Caporale continued, “I am making no adjustments because I’m shooting video. This project is being crewed like a big film job. We’re shooting night scenes in graveyards, and we’ve got HMIs outside windows and doors looking into rooms dimly-lit with practical bulbs. The camera holds it all.

“The dynamic range is unbelievable, holding a tremendous range of tone. I’ve found the camera very easy to set up--even without tweaking, the footage looks like film. I’ve taken the basic set-up and lowered the pedestal for richer blacks, then lowered the gamma to achieve the desired dynamic range.
I’ve utilized the multi-frame capability for blurred, slow and fast motion. I particularly like the fact that if you shoot between 3 - 8 fps, you can either step frame with crisp images, or have constant, blurred images.”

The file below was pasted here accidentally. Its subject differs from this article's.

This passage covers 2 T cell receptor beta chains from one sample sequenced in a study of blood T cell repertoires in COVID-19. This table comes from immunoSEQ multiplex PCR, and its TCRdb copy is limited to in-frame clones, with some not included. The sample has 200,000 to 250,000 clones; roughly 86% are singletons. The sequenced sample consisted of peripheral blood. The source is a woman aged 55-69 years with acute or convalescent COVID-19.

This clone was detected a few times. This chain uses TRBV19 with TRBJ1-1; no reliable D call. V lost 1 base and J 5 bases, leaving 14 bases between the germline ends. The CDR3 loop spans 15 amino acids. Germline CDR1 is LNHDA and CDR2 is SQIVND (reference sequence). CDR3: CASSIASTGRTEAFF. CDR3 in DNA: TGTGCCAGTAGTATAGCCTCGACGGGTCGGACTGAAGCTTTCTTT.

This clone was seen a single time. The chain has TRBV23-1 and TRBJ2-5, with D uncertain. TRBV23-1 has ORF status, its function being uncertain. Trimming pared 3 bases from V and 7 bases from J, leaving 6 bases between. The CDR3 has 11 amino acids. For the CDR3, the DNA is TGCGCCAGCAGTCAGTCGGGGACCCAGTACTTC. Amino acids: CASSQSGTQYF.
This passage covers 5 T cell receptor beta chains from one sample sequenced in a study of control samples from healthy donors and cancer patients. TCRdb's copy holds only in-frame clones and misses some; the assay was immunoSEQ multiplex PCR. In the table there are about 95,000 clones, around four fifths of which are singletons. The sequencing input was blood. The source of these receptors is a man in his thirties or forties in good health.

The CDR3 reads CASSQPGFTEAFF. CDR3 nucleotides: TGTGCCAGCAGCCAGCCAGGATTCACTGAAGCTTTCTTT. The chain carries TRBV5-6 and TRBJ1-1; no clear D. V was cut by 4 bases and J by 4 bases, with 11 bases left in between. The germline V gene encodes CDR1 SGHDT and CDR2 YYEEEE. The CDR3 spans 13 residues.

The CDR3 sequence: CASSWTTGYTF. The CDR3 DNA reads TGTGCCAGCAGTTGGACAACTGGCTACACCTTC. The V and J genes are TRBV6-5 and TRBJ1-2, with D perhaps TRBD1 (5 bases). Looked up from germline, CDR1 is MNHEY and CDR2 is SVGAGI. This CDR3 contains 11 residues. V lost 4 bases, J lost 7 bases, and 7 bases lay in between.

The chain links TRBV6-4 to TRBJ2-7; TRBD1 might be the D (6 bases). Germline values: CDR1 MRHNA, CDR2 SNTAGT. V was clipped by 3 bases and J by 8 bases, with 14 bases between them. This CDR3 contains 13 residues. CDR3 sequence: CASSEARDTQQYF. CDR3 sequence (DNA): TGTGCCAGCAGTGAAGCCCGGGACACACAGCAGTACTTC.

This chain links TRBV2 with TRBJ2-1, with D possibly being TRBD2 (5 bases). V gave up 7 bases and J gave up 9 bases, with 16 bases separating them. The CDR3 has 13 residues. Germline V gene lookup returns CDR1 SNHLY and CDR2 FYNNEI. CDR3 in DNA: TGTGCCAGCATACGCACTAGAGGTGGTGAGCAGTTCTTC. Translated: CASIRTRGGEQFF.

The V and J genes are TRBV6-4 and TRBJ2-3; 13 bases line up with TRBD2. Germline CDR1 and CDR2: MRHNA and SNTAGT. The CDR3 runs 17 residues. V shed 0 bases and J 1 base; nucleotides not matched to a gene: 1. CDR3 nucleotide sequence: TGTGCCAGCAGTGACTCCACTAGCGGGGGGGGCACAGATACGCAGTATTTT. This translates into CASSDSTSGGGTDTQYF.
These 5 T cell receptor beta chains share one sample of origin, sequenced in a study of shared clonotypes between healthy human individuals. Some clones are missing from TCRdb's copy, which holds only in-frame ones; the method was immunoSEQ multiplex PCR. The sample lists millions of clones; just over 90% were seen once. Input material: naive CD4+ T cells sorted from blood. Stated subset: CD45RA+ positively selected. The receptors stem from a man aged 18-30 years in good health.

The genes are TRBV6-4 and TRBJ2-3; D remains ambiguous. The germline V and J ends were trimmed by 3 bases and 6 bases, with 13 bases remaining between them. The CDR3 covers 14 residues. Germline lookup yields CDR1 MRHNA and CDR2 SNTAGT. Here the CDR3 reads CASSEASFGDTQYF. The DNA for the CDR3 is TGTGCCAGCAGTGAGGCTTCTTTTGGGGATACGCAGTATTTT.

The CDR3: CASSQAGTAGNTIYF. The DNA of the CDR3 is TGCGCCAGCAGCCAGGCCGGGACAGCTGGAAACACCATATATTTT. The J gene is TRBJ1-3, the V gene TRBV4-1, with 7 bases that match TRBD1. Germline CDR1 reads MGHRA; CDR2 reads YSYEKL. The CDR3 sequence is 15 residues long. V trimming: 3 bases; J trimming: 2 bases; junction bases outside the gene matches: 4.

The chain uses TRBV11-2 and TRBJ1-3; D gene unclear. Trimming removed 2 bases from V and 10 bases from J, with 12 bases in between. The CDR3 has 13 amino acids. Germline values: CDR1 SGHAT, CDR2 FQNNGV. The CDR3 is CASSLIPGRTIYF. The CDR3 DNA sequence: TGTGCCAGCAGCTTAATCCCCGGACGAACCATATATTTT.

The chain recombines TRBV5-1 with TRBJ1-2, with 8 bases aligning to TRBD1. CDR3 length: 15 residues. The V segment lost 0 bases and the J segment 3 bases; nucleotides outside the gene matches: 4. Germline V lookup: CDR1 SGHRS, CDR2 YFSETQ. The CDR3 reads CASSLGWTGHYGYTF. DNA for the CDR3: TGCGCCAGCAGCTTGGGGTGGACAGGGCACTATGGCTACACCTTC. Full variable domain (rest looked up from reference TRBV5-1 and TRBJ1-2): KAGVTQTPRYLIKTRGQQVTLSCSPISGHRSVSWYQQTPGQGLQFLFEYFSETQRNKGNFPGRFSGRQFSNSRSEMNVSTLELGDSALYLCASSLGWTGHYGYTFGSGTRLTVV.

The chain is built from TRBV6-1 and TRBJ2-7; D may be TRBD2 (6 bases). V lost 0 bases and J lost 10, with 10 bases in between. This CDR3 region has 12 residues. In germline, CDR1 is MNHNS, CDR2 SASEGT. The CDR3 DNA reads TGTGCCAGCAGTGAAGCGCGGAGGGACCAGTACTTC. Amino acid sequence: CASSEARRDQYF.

Principal photography on the project will be completed this month. A second AJ-HDC27V, provided by On Location Multimedia (Cincinnati, OH), has been used for dialogue, pick-ups and B unit work.

The director is planning to do an in-house, off-line edit in 480i, then go outside to a facility to conform in HD and master to Panasonic D-5 HD for festival submissions. “Tattered Angel” is being produced under a SAG limited engagement contract which, among other things, means that the eventual
distributor will undertake the ultimate transfer to film.

Caporale noted, “We’re realizing terrific economies by shooting with the AJ-HDC27V, notably the cost of tape stock vs. film and processing. I estimate those costs to be approximately $1500 versus $104,000. Furthermore, we can count on a smaller crew and a quicker shooting schedule. Film
cameras make noise, and you always lose production time solving audio problems--that’s simply not an issue. And then we’ll save time in post as the images and audio are on the same tape, eliminating any need to resync. “